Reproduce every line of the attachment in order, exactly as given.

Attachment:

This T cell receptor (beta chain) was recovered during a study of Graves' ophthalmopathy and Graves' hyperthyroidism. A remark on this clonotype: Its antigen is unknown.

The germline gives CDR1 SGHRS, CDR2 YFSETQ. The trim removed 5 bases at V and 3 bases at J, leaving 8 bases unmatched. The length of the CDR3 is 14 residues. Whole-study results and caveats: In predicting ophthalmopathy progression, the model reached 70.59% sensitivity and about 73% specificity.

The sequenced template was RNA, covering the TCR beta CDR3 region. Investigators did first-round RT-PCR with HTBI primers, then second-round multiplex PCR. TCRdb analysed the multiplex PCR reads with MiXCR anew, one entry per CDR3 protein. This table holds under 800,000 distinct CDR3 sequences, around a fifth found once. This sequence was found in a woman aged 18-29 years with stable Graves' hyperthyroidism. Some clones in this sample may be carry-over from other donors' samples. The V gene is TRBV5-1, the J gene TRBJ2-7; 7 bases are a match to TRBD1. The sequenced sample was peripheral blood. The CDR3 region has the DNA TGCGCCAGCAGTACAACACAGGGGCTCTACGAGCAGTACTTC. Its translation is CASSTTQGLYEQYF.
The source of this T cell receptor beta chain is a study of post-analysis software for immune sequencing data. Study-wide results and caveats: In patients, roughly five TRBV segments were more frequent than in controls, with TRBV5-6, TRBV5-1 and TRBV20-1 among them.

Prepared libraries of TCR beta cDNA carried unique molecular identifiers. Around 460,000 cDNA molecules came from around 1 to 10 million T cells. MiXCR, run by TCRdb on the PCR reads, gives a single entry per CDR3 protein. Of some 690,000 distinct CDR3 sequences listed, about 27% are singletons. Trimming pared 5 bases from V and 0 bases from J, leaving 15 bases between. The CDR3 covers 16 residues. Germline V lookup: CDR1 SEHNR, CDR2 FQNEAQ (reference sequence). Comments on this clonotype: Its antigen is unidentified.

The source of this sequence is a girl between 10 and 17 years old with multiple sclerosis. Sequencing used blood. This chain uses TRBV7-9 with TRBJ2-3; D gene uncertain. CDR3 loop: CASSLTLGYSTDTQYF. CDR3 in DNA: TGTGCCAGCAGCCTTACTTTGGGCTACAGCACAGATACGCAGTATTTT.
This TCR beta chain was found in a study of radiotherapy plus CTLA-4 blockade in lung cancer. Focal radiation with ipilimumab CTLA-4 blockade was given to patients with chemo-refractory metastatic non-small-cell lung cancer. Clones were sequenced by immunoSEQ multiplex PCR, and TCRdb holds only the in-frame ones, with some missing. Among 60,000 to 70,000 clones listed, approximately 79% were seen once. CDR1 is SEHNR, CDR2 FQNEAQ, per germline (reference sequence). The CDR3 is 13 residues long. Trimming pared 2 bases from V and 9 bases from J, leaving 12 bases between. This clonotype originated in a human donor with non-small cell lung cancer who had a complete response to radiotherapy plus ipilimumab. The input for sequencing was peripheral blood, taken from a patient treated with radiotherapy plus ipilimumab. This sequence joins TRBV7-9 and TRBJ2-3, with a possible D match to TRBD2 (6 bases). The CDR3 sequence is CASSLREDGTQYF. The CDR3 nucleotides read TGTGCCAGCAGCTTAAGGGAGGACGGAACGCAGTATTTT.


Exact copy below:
This T cell receptor (beta chain) was recovered during a study of Graves' ophthalmopathy and Graves' hyperthyroidism. A remark on this clonotype: Its antigen is unknown.

The germline gives CDR1 SGHRS, CDR2 YFSETQ. The trim removed 5 bases at V and 3 bases at J, leaving 8 bases unmatched. The length of the CDR3 is 14 residues. Whole-study results and caveats: In predicting ophthalmopathy progression, the model reached 70.59% sensitivity and about 73% specificity.

The sequenced template was RNA, covering the TCR beta CDR3 region. Investigators did first-round RT-PCR with HTBI primers, then second-round multiplex PCR. TCRdb analysed the multiplex PCR reads with MiXCR anew, one entry per CDR3 protein. This table holds under 800,000 distinct CDR3 sequences, around a fifth found once. This sequence was found in a woman aged 18-29 years with stable Graves' hyperthyroidism. Some clones in this sample may be carry-over from other donors' samples. The V gene is TRBV5-1, the J gene TRBJ2-7; 7 bases are a match to TRBD1. The sequenced sample was peripheral blood. The CDR3 region has the DNA TGCGCCAGCAGTACAACACAGGGGCTCTACGAGCAGTACTTC. Its translation is CASSTTQGLYEQYF.
The source of this T cell receptor beta chain is a study of post-analysis software for immune sequencing data. Study-wide results and caveats: In patients, roughly five TRBV segments were more frequent than in controls, with TRBV5-6, TRBV5-1 and TRBV20-1 among them.

Prepared libraries of TCR beta cDNA carried unique molecular identifiers. Around 460,000 cDNA molecules came from around 1 to 10 million T cells. MiXCR, run by TCRdb on the PCR reads, gives a single entry per CDR3 protein. Of some 690,000 distinct CDR3 sequences listed, about 27% are singletons. Trimming pared 5 bases from V and 0 bases from J, leaving 15 bases between. The CDR3 covers 16 residues. Germline V lookup: CDR1 SEHNR, CDR2 FQNEAQ (reference sequence). Comments on this clonotype: Its antigen is unidentified.

The source of this sequence is a girl between 10 and 17 years old with multiple sclerosis. Sequencing used blood. This chain uses TRBV7-9 with TRBJ2-3; D gene uncertain. CDR3 loop: CASSLTLGYSTDTQYF. CDR3 in DNA: TGTGCCAGCAGCCTTACTTTGGGCTACAGCACAGATACGCAGTATTTT.
This TCR beta chain was found in a study of radiotherapy plus CTLA-4 blockade in lung cancer. Focal radiation with ipilimumab CTLA-4 blockade was given to patients with chemo-refractory metastatic non-small-cell lung cancer. Clones were sequenced by immunoSEQ multiplex PCR, and TCRdb holds only the in-frame ones, with some missing. Among 60,000 to 70,000 clones listed, approximately 79% were seen once. CDR1 is SEHNR, CDR2 FQNEAQ, per germline (reference sequence). The CDR3 is 13 residues long. Trimming pared 2 bases from V and 9 bases from J, leaving 12 bases between. This clonotype originated in a human donor with non-small cell lung cancer who had a complete response to radiotherapy plus ipilimumab. The input for sequencing was peripheral blood, taken from a patient treated with radiotherapy plus ipilimumab. This sequence joins TRBV7-9 and TRBJ2-3, with a possible D match to TRBD2 (6 bases). The CDR3 sequence is CASSLREDGTQYF. The CDR3 nucleotides read TGTGCCAGCAGCTTAAGGGAGGACGGAACGCAGTATTTT.